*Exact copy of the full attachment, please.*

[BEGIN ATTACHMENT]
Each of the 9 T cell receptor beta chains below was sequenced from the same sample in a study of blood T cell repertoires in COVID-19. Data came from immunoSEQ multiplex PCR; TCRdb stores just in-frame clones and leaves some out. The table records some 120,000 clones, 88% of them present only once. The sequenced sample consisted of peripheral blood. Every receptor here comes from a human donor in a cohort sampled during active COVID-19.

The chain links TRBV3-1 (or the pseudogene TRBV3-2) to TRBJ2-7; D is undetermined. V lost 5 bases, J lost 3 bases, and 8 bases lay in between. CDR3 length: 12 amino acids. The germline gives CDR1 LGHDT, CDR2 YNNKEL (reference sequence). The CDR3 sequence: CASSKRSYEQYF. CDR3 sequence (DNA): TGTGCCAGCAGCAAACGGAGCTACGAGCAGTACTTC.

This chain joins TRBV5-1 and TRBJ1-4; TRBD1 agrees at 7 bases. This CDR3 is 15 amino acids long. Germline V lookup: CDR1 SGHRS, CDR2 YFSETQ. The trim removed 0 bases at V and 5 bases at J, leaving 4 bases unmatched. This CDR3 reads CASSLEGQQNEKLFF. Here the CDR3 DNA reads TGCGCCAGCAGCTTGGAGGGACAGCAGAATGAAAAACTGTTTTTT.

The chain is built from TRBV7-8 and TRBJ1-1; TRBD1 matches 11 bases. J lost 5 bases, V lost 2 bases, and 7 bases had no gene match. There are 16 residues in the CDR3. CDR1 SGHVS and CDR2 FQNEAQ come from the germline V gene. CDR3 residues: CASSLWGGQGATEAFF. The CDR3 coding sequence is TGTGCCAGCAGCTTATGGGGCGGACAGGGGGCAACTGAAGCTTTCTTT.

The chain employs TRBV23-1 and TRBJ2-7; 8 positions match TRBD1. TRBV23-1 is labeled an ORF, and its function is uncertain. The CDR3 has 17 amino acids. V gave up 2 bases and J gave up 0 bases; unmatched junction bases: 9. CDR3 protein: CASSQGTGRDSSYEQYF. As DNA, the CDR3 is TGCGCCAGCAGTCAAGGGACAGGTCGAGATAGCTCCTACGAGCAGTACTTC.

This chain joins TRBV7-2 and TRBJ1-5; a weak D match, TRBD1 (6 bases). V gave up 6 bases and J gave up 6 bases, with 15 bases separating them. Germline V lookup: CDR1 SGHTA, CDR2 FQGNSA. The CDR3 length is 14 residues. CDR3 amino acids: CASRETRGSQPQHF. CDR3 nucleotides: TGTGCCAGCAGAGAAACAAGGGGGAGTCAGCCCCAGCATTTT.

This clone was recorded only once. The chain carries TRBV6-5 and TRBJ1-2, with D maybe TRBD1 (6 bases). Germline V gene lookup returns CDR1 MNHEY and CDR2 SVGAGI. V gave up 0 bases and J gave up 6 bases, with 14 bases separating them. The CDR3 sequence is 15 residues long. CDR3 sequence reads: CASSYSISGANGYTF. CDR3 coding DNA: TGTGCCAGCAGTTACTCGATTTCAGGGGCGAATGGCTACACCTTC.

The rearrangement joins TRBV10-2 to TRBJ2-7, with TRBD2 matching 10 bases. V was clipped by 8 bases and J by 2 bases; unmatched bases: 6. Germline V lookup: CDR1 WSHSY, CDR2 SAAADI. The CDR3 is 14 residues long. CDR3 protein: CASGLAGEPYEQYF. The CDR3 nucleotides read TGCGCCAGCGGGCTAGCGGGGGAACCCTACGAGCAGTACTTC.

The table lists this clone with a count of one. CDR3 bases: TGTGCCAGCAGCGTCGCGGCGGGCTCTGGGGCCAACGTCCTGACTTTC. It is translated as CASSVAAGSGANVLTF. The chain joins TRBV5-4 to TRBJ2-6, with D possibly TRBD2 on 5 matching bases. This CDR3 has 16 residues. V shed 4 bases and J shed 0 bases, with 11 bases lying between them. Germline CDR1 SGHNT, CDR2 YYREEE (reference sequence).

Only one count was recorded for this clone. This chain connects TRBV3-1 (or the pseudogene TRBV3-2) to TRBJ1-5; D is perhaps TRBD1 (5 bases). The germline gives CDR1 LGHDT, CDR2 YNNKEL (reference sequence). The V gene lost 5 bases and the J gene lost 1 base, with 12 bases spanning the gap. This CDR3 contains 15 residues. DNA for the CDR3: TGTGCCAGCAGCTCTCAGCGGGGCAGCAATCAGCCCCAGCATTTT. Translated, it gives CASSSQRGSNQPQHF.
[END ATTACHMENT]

Each of the 9 T cell receptor beta chains below was sequenced from the same sample in a study of blood T cell repertoires in COVID-19. Data came from immunoSEQ multiplex PCR; TCRdb stores just in-frame clones and leaves some out. The table records some 120,000 clones, 88% of them present only once. The sequenced sample consisted of peripheral blood. Every receptor here comes from a human donor in a cohort sampled during active COVID-19.

The chain links TRBV3-1 (or the pseudogene TRBV3-2) to TRBJ2-7; D is undetermined. V lost 5 bases, J lost 3 bases, and 8 bases lay in between. CDR3 length: 12 amino acids. The germline gives CDR1 LGHDT, CDR2 YNNKEL (reference sequence). The CDR3 sequence: CASSKRSYEQYF. CDR3 sequence (DNA): TGTGCCAGCAGCAAACGGAGCTACGAGCAGTACTTC.

This chain joins TRBV5-1 and TRBJ1-4; TRBD1 agrees at 7 bases. This CDR3 is 15 amino acids long. Germline V lookup: CDR1 SGHRS, CDR2 YFSETQ. The trim removed 0 bases at V and 5 bases at J, leaving 4 bases unmatched. This CDR3 reads CASSLEGQQNEKLFF. Here the CDR3 DNA reads TGCGCCAGCAGCTTGGAGGGACAGCAGAATGAAAAACTGTTTTTT.

The chain is built from TRBV7-8 and TRBJ1-1; TRBD1 matches 11 bases. J lost 5 bases, V lost 2 bases, and 7 bases had no gene match. There are 16 residues in the CDR3. CDR1 SGHVS and CDR2 FQNEAQ come from the germline V gene. CDR3 residues: CASSLWGGQGATEAFF. The CDR3 coding sequence is TGTGCCAGCAGCTTATGGGGCGGACAGGGGGCAACTGAAGCTTTCTTT.

The chain employs TRBV23-1 and TRBJ2-7; 8 positions match TRBD1. TRBV23-1 is labeled an ORF, and its function is uncertain. The CDR3 has 17 amino acids. V gave up 2 bases and J gave up 0 bases; unmatched junction bases: 9. CDR3 protein: CASSQGTGRDSSYEQYF. As DNA, the CDR3 is TGCGCCAGCAGTCAAGGGACAGGTCGAGATAGCTCCTACGAGCAGTACTTC.

This chain joins TRBV7-2 and TRBJ1-5; a weak D match, TRBD1 (6 bases). V gave up 6 bases and J gave up 6 bases, with 15 bases separating them. Germline V lookup: CDR1 SGHTA, CDR2 FQGNSA. The CDR3 length is 14 residues. CDR3 amino acids: CASRETRGSQPQHF. CDR3 nucleotides: TGTGCCAGCAGAGAAACAAGGGGGAGTCAGCCCCAGCATTTT.

This clone was recorded only once. The chain carries TRBV6-5 and TRBJ1-2, with D maybe TRBD1 (6 bases). Germline V gene lookup returns CDR1 MNHEY and CDR2 SVGAGI. V gave up 0 bases and J gave up 6 bases, with 14 bases separating them. The CDR3 sequence is 15 residues long. CDR3 sequence reads: CASSYSISGANGYTF. CDR3 coding DNA: TGTGCCAGCAGTTACTCGATTTCAGGGGCGAATGGCTACACCTTC.

The rearrangement joins TRBV10-2 to TRBJ2-7, with TRBD2 matching 10 bases. V was clipped by 8 bases and J by 2 bases; unmatched bases: 6. Germline V lookup: CDR1 WSHSY, CDR2 SAAADI. The CDR3 is 14 residues long. CDR3 protein: CASGLAGEPYEQYF. The CDR3 nucleotides read TGCGCCAGCGGGCTAGCGGGGGAACCCTACGAGCAGTACTTC.

The table lists this clone with a count of one. CDR3 bases: TGTGCCAGCAGCGTCGCGGCGGGCTCTGGGGCCAACGTCCTGACTTTC. It is translated as CASSVAAGSGANVLTF. The chain joins TRBV5-4 to TRBJ2-6, with D possibly TRBD2 on 5 matching bases. This CDR3 has 16 residues. V shed 4 bases and J shed 0 bases, with 11 bases lying between them. Germline CDR1 SGHNT, CDR2 YYREEE (reference sequence).

Only one count was recorded for this clone. This chain connects TRBV3-1 (or the pseudogene TRBV3-2) to TRBJ1-5; D is perhaps TRBD1 (5 bases). The germline gives CDR1 LGHDT, CDR2 YNNKEL (reference sequence). The V gene lost 5 bases and the J gene lost 1 base, with 12 bases spanning the gap. This CDR3 contains 15 residues. DNA for the CDR3: TGTGCCAGCAGCTCTCAGCGGGGCAGCAATCAGCCCCAGCATTTT. Translated, it gives CASSSQRGSNQPQHF.